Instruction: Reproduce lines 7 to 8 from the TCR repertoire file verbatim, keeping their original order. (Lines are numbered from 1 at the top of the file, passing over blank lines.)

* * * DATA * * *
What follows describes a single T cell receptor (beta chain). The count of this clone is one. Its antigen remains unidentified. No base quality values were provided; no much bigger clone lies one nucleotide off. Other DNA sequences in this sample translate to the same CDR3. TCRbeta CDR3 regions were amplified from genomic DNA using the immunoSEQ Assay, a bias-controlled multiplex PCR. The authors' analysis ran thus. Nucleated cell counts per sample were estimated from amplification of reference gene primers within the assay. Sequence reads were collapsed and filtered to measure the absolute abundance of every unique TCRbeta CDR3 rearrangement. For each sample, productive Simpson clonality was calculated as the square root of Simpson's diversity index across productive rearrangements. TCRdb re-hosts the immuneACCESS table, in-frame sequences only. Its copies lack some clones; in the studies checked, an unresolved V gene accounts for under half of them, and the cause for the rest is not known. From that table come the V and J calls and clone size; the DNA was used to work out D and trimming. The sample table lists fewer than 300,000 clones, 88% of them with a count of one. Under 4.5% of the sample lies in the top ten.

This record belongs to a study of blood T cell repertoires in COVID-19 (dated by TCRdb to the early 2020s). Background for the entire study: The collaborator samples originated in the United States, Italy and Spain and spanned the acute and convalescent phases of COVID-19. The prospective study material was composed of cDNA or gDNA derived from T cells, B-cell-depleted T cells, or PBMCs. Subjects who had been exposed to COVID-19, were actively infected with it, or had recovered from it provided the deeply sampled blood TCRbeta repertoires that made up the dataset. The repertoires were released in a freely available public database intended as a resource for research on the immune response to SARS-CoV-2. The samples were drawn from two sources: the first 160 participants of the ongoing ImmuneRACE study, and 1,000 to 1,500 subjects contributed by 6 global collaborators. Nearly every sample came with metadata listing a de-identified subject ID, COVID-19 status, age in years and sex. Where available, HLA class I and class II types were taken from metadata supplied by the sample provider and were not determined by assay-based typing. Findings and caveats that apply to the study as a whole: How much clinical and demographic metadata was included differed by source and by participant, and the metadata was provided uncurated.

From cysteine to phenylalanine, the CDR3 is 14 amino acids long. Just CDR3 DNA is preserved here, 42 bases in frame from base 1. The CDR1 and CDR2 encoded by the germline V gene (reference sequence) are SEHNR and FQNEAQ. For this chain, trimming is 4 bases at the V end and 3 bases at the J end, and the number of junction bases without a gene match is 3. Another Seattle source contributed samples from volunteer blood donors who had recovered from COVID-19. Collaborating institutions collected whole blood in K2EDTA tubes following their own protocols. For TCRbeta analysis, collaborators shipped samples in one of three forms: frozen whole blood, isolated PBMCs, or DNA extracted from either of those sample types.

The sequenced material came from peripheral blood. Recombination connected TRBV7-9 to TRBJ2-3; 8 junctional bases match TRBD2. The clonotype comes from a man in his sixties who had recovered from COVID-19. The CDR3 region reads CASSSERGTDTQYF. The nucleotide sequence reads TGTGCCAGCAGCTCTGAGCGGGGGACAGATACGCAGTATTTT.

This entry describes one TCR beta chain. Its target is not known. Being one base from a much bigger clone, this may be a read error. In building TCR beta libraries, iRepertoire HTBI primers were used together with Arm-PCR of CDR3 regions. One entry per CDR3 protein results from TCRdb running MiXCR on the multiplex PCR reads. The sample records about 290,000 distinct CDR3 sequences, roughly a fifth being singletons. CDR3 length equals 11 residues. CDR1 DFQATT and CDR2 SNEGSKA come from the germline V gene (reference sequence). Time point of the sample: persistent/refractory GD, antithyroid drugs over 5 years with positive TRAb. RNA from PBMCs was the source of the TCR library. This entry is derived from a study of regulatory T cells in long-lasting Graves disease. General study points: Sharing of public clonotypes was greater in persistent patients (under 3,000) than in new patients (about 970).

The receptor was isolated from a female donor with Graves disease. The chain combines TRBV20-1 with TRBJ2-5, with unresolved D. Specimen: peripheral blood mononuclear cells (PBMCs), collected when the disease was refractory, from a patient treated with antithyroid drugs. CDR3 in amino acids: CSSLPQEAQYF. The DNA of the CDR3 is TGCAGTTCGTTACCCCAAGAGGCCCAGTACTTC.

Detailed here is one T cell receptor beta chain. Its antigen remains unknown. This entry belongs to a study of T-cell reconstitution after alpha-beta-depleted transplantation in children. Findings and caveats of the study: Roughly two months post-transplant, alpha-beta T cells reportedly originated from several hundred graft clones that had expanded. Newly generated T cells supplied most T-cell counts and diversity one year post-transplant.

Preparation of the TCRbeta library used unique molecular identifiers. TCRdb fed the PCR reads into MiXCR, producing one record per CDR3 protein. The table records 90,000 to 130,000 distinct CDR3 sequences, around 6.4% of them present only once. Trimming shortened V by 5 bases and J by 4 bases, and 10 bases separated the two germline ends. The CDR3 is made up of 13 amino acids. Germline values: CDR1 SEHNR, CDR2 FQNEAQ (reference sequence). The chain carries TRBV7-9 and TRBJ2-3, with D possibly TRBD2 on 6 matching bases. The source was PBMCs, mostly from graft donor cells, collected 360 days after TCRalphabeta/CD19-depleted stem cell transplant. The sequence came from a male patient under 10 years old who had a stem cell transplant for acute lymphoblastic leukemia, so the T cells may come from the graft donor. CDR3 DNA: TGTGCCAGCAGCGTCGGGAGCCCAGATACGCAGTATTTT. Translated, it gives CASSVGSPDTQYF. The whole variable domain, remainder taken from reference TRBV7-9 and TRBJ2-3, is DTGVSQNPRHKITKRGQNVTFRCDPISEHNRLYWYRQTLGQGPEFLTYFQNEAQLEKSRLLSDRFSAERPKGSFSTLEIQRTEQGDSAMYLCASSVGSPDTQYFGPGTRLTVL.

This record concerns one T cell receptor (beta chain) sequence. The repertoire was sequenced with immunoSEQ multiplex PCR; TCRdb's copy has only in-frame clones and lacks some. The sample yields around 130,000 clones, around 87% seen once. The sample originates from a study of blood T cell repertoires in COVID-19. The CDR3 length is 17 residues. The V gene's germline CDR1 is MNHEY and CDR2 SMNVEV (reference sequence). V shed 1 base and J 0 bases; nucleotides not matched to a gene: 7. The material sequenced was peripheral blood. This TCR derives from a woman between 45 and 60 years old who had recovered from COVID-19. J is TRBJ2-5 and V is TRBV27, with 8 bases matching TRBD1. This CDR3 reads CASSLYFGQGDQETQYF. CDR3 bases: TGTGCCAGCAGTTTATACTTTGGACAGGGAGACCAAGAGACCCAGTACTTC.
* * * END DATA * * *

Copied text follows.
Detailed here is one T cell receptor beta chain. Its antigen remains unknown. This entry belongs to a study of T-cell reconstitution after alpha-beta-depleted transplantation in children. Findings and caveats of the study: Roughly two months post-transplant, alpha-beta T cells reportedly originated from several hundred graft clones that had expanded. Newly generated T cells supplied most T-cell counts and diversity one year post-transplant.

Preparation of the TCRbeta library used unique molecular identifiers. TCRdb fed the PCR reads into MiXCR, producing one record per CDR3 protein. The table records 90,000 to 130,000 distinct CDR3 sequences, around 6.4% of them present only once. Trimming shortened V by 5 bases and J by 4 bases, and 10 bases separated the two germline ends. The CDR3 is made up of 13 amino acids. Germline values: CDR1 SEHNR, CDR2 FQNEAQ (reference sequence). The chain carries TRBV7-9 and TRBJ2-3, with D possibly TRBD2 on 6 matching bases. The source was PBMCs, mostly from graft donor cells, collected 360 days after TCRalphabeta/CD19-depleted stem cell transplant. The sequence came from a male patient under 10 years old who had a stem cell transplant for acute lymphoblastic leukemia, so the T cells may come from the graft donor. CDR3 DNA: TGTGCCAGCAGCGTCGGGAGCCCAGATACGCAGTATTTT. Translated, it gives CASSVGSPDTQYF. The whole variable domain, remainder taken from reference TRBV7-9 and TRBJ2-3, is DTGVSQNPRHKITKRGQNVTFRCDPISEHNRLYWYRQTLGQGPEFLTYFQNEAQLEKSRLLSDRFSAERPKGSFSTLEIQRTEQGDSAMYLCASSVGSPDTQYFGPGTRLTVL.